SciArt Residency Blog #11, Nov 18, 2018

If we accept that simplified models (such as my example of the cell in the last blog) make scientific knowledge more accessible, I think art also has a powerful role that is similar. Part of what art evokes is an emotional response in the viewer. Emotion motivates interest and makes an idea meaningful and without it, we have difficulty caring even if we do understand something intellectually. So, to make science more widely appreciated it must be presented in the language of enthusiasm, inspiration, and connectedness to other human concerns. These are all components of what we call “beauty”

The thing that has always drawn me to science is beauty. The elegance of an explanation or the integration of questions and observations into an awestruck moment of clarity. The sheer aesthetic burst that hits me in the chest when I look at Ernst Haeckel's radiolarians or the grief at the present acidification of our oceans, is enough to convince me that it is how I feel about nature that makes me want to explore it.

Ernst Haeckel, Radiolarians

Ernst Haeckel, Radiolarians

Yana Zorina, original microscopy image of neuron stem cell culture

Yana Zorina, original microscopy image of neuron stem cell culture

Both Yana and I are working from the above image in our respective residency projects. I am slowly transforming this image into a painting. In my last blog post, I showed to progress over five weeks. The following image is my progress so far.

“Mapping Manhattan Revisited; Week Six”, Darcy Elise Johnson, 36’ X 36”, acrylic inks on wood panel

“Mapping Manhattan Revisited; Week Six”, Darcy Elise Johnson, 36’ X 36”, acrylic inks on wood panel

I am understanding this image more deeply and it is becoming a sort of companion. My attention is focused on discovering the intricacies of it. A carefully crafted artwork becomes a manifestation born from an intimate connection between the image and me. I know and care about it. I have just discovered a book on this topic that I am anxious to read, Drawing as a Way of Knowing in Art and Science by Gemma Anderson . Drawing and painting are a type of close observation that requires ongoing interpretation, evaluation, and commitment. Missteps become glaring. I am learning so much about so many things while I work out the possibilities of this piece. I suppose my point is that the process of making art is personal for me and I want to convey that in some way. The viewer, however, only needs to pay attention to the beholder’s share .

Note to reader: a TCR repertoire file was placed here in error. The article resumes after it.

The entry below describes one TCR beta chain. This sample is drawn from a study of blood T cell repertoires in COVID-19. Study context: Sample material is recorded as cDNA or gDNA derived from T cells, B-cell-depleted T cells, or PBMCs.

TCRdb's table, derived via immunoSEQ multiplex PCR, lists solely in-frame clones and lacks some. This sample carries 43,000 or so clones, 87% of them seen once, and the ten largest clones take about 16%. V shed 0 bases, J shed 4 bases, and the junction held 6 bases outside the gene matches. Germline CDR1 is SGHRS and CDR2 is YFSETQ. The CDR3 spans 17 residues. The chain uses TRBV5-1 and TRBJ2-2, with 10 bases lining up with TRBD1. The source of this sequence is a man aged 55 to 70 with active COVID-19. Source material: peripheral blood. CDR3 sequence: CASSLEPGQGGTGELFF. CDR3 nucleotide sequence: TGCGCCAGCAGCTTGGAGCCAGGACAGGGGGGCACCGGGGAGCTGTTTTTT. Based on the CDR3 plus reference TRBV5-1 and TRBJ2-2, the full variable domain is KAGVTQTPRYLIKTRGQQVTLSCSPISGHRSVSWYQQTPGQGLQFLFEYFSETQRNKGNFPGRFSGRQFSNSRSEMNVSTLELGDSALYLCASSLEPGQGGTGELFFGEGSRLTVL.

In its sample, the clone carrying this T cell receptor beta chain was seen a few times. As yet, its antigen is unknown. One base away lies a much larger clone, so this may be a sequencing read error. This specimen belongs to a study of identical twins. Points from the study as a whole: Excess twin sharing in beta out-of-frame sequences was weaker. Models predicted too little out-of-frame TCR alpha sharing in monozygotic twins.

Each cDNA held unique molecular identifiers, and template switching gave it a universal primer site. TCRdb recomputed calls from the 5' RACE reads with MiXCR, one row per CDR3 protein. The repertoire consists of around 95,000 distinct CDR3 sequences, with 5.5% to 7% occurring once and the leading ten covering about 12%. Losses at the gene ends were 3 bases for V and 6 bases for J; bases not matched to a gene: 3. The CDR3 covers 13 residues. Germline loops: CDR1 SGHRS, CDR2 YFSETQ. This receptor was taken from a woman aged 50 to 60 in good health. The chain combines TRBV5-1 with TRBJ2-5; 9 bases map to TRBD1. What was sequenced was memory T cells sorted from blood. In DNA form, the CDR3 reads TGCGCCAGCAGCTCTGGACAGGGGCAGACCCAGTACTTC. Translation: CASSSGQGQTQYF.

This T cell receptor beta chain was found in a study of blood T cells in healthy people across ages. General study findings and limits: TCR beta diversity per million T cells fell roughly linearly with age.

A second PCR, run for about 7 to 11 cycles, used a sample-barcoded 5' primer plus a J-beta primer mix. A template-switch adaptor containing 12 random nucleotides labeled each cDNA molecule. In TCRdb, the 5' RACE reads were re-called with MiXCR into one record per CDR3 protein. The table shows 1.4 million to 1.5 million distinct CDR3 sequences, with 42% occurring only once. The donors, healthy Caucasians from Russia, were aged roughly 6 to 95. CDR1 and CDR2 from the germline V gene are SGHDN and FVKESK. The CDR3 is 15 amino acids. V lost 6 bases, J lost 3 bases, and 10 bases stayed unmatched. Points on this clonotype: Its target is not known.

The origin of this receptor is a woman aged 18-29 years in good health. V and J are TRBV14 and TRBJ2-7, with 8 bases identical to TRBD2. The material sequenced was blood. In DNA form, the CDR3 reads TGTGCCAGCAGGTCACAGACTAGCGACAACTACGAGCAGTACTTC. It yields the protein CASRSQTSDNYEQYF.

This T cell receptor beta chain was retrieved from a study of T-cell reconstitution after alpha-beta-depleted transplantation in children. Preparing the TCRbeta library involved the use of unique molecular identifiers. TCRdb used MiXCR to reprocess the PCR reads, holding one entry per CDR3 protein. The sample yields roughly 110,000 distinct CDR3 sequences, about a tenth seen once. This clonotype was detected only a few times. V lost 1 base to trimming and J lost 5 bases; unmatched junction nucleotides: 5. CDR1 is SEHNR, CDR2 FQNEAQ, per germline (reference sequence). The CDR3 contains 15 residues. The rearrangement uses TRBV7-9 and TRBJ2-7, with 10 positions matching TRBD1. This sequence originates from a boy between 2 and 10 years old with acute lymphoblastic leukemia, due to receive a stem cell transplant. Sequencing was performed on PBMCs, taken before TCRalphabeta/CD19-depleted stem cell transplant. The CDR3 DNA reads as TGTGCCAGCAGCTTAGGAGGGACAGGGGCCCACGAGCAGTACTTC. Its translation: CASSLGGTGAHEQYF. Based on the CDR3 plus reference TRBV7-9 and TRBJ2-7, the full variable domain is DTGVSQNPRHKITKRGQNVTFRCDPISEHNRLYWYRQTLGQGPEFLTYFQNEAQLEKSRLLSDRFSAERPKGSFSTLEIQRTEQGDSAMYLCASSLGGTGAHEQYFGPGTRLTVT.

“Mapping Manhattan Revisited”, detail

“Mapping Manhattan Revisited”, detail

This emotional connection to things we study closely is essential whether it is subatomic particles, bacteria, neurons or a painting. Andrea Wulf in “The Invention of Nature” eloquently revisits Alexander Von Humboldt’s conviction that “memories and emotional responses would always form part of man’s experience and understanding of nature”. In Humboldt’s “Cosmos” he united all sources of scientific discovery of the mid-1800s with the passion of a poet. He emphasized that all knowledge should be integrated and made accessible to the general public. Scientific models embody a theory and can act as a powerful tool to further our objective understanding of nature. The arts enrich and enliven this theoretical structure, make new connections and even reorganize it. Creativity drives the questions we ask that lead to the refinement of human understanding. Emotion motivates us by giving meaning and purpose to the process of “finding out” about the natural world and ourselves in it.